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OLCC officials kept rare booze from the public, hoarding it for themselves

In an unsurprising turn of events, those at the top abused their position for expensive liquor

The results of an Oregon investigation last week surprised absolutely no one when it revealed that some of the top dogs of the Oregon Liquor and Cannabis Commission have been storing some of the best bones all for themselves.

According to an investigation obtained by Oregon Live, it turns out that six officials of the Beaver state’s liquor commission have been carefully and quietly intercepting secret bottles of high-end liquor on the sly, hoarding them for themselves instead of releasing them to the public. Many of their shady transactions had to do with the rare little darling of the liquor world, Pappy Van Winkle’s 23-year bourbon.

Nearly unattainable, highly sought after, and extremely rare, Pappy Van Winkle’s 23-year bourbon has become somewhat of a holy grail to bourbon lovers. Not only is its flavor unparalleled, but its exclusivity has made it a symbol of wealth and power. A symbol that will undoubtedly be only amplified by this scandal.

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Apparently, bottles were diverted, including Pappy Van Winkle, from a state warehouse to a liquor store near the officials’ office. When the bottles arrived, the officials were notified, and they went to purchase them themselves. Pretty clever. Cold, selfish, and horrendously unprofessional, sure. But clever.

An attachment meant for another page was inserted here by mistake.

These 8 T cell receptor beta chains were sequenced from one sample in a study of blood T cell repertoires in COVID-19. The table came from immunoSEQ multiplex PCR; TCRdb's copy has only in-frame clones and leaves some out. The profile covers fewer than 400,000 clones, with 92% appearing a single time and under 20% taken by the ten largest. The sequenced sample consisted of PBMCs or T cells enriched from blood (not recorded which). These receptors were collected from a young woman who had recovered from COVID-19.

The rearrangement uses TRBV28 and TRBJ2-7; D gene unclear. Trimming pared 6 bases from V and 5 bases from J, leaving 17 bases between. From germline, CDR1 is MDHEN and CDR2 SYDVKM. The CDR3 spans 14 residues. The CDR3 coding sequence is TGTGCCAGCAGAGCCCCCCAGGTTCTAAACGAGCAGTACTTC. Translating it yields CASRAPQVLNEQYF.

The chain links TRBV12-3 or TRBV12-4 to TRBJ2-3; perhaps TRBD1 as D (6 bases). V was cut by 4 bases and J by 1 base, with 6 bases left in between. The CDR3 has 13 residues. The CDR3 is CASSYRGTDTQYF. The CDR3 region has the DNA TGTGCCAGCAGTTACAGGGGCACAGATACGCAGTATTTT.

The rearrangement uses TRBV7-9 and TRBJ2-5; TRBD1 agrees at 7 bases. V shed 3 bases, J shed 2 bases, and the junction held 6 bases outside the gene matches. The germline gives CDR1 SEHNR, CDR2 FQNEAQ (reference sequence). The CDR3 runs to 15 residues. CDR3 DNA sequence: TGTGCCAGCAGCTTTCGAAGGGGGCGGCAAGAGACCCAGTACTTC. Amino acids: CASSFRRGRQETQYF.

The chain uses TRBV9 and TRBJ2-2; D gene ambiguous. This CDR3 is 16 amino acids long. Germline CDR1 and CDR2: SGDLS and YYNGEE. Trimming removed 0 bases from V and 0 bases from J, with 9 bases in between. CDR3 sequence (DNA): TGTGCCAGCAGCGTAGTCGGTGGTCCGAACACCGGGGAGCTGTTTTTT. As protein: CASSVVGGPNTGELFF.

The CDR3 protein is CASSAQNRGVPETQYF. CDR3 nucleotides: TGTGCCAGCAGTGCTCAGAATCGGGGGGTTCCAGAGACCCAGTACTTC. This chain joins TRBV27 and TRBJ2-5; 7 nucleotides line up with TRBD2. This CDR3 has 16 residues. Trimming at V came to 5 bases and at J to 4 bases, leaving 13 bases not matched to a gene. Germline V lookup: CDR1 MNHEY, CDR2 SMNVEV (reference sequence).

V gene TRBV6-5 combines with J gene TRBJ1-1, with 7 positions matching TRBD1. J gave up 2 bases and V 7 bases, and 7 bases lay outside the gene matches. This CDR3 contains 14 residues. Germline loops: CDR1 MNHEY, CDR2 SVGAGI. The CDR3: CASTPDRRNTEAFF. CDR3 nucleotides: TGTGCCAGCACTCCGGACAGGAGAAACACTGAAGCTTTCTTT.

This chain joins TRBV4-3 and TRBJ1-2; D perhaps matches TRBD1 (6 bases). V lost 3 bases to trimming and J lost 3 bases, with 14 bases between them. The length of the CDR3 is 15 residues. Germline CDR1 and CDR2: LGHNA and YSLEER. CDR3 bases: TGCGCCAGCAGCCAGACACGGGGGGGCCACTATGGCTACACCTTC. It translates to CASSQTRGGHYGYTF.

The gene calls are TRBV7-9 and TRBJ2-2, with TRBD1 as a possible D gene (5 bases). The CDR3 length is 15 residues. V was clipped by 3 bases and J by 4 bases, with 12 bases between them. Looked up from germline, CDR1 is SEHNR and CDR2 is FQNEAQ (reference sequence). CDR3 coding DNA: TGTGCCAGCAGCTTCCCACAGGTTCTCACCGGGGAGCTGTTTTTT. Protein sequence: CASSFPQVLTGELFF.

You might be thinking to yourself right about now, “Yeah, well, it’s shady, but at least they paid for the liquor.” But this isn’t a crime of thievery; it’s one of privilege, selfishness, and abuse of power. It’s is in their absolutely peaceful guarantee of something so incredibly difficult to secure for everyone else.

Public demand is so high for these greedily hoarded bottles, in fact, that the OLCC created the Chance to Purchase program, a lottery designed to make the purchasing of high-demand bottles like Pappy Van Winkle fair game. December’s lottery included five of Pappy Van Winkle’s 23-year bourbon. The odds of winning? 1 in 4,150.

According to Willamette Week, Oregon Liquor and Cannabis Commission Executive Director Steve Marks resigned after the drama unfolded, stating, “Gov. Kotek has requested that I resign from my position as executive director of the Oregon Liquor and Cannabis Commission. Because I believe that the governor is entitled to have her own management team, I will honor that request.”

No word yet of an apology. But if privileged men are known for anything, it’s taking ownership and responsibility for their actions.

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Lindsay Parrill
Lindsay is a graduate of California Culinary Academy, Le Cordon Bleu, San Francisco, from where she holds a degree in…
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